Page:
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Kevin Landrigan's Granite Status: Renewable energy bills under Sununu's strict scrutiny

New Hampshire Union Leader

May 30. 2018 10:38PM

Supporters of New Hampshire’s renewable energy industry are working hard, but signs point to Gov. Chris Sununu rejecting their three top bills of the 2018 session.

They still have time to make their case, and the New Hampshire Timberland Association is calling backers urging them to weigh in with Sununu. Their pitch is the governor needs to be on board because these bills preserve good-paying jobs, especially in the economically challenged Great North Woods.

In all cases, even some supporters admit that their best hope may rest with Sununu deciding not to sign some or all of the measures rather than veto them outright.

The one in the biggest trouble appears to be Senate Bill 365, which would require Eversource to pay 80 percent of the default rate to six wood-burning plants for three years. Backers say this would protect nearly 1,000 jobs, most in the timber industry.

The Business & Industry Association has called upon Sununu to veto it, maintaining it only drives up electric rates and conflicts with Sununu’s own 10-year energy plan, which places more stress on cutting high electricity rates than on promoting renewable energy.

The other wood-fired bill specifically would continue the subsidized rate that’s paid for power from the Burgess BioPower plant in Berlin.

Senate Majority Leader Jeb Bradley, R-Wolfeboro, made this one harder for Sununu to set aside by attaching changes that benefit large power producers.

The third is probably the most sweeping, since it dramatically expands the size of development that can qualify for net metering. This is the program that lets homeowners and small businesses get credit or cash back for making their own power.

Extending the upper limit of these projects from 1 megawatt to 5 megawatts could allow large businesses and cities and towns to take advantage of this.

Fiscal conservatives in the Legislature have split over these measures. All of them easily got veto-proof majority votes in the state Senate. The Berlin power plant had overwhelming House support, while the other two passed by roughly 2-1 majorities.

Supporters insist they still believe Sununu could come around. Critics maintain all three of these violate Sununu’s principal focus to contain New Hampshire’s very high electric rates.

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State Rep. Steve Negron, R-Nashua, continues to steadily gain support among the very conservative base of the Republican Party for his 2nd Congressional District candidacy.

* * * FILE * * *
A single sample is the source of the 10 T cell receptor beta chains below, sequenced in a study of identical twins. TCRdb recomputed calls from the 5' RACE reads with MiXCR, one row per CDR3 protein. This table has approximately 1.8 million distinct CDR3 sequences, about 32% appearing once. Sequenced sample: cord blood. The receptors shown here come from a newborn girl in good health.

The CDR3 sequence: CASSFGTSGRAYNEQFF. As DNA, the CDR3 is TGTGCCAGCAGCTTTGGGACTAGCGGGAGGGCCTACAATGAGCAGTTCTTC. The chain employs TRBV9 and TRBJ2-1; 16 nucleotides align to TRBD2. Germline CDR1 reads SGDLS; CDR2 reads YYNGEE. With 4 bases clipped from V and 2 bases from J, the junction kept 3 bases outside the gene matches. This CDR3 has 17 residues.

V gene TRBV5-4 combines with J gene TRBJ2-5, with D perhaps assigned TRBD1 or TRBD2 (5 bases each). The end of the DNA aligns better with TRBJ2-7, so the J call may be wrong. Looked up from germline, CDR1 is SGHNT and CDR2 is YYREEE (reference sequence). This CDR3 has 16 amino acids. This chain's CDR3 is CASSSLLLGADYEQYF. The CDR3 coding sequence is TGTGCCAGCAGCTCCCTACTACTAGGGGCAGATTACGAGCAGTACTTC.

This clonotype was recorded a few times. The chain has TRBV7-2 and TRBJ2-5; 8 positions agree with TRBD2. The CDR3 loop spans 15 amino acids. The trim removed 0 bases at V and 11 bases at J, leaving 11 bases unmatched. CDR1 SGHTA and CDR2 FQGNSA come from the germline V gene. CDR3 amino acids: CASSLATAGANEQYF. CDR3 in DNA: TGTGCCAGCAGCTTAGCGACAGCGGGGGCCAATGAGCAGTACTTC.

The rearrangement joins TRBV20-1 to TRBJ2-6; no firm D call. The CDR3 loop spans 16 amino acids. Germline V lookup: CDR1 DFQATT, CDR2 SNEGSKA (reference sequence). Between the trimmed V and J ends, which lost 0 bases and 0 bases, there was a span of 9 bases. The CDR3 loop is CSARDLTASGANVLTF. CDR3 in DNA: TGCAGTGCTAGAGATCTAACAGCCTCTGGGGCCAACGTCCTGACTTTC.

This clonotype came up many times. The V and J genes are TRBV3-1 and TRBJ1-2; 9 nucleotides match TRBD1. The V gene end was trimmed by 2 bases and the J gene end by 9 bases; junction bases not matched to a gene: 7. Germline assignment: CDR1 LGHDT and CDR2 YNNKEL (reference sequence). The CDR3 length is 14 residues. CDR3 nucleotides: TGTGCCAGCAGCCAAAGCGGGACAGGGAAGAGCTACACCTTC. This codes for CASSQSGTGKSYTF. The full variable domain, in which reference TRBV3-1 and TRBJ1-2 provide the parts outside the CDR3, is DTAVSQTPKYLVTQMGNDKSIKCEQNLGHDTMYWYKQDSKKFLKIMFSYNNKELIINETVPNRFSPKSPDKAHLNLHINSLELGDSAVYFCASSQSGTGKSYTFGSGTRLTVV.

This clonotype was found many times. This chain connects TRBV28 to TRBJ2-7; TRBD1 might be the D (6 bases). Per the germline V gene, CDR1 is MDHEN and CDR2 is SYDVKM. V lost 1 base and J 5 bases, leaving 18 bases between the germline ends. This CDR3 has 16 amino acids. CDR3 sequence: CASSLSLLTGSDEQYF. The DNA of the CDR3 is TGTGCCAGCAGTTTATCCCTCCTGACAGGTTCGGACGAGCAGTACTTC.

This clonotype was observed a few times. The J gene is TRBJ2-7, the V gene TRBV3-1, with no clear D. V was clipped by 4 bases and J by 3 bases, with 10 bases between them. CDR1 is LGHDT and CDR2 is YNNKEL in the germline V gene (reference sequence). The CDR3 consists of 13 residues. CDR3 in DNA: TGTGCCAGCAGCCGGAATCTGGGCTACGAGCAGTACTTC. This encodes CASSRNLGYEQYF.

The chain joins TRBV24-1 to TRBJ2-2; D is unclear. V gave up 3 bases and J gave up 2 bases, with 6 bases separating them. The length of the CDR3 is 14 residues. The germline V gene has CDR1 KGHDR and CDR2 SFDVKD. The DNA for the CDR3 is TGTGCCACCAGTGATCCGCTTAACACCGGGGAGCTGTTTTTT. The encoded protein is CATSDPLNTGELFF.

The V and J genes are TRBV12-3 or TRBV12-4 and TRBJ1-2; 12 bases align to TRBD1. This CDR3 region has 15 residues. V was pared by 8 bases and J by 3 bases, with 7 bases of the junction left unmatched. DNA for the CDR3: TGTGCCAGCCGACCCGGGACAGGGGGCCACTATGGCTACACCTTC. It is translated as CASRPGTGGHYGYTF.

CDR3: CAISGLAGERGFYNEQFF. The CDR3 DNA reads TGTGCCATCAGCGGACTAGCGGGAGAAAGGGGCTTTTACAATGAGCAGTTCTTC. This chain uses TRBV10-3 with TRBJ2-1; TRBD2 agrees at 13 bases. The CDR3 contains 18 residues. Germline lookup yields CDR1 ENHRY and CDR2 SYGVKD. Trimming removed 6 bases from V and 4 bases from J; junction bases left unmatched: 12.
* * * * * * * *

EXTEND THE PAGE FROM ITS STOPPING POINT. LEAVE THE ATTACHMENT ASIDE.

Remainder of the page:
GraniteGrok, the conservative political blog, has chosen sides and went with Negron over former Manchester Veteran Affairs Medical Center whistleblower Dr. Stewart Levenson of Hopkinton and former Army officer and ex-Concord state representative Lynne Blackenbeker

“We not only unearthed every stone — we threw a few at him too! Did he answer ALL of our questions in a satisfactory manner? Honestly, no, but then again, very few politicians can. However, in the end, we believe that he earned our votes for an endorsement — we now ask you for your vote come September for Steve Negron,” GraniteGrok posted Tuesday.

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Senate Democratic Leader Jeff Woodburn of Whitefield and the Republican executive councilor from the region, Wakefield’s Joe Kenney, attracted a lively debate on social media about the fate of closed rest areas in New Hampshire.

As the Sunday News chronicled last month, state officials and a new public-private partnership commission want to solicit development proposals either for these properties or other ones along state highways to provide services to residents and visitors.

Woodburn posted a picture of the former rest area in Shelburne that — along with a half-dozen others — were closed by the state during the last recession.

“Shelburne rest area is a disgrace! (It’s a) Reminder that NH knows cost of everything and value of nothing,” Woodburn said.

Kenney responded that Transportation Commissioner Victoria Sheehan is leading an effort to revitalize these locales.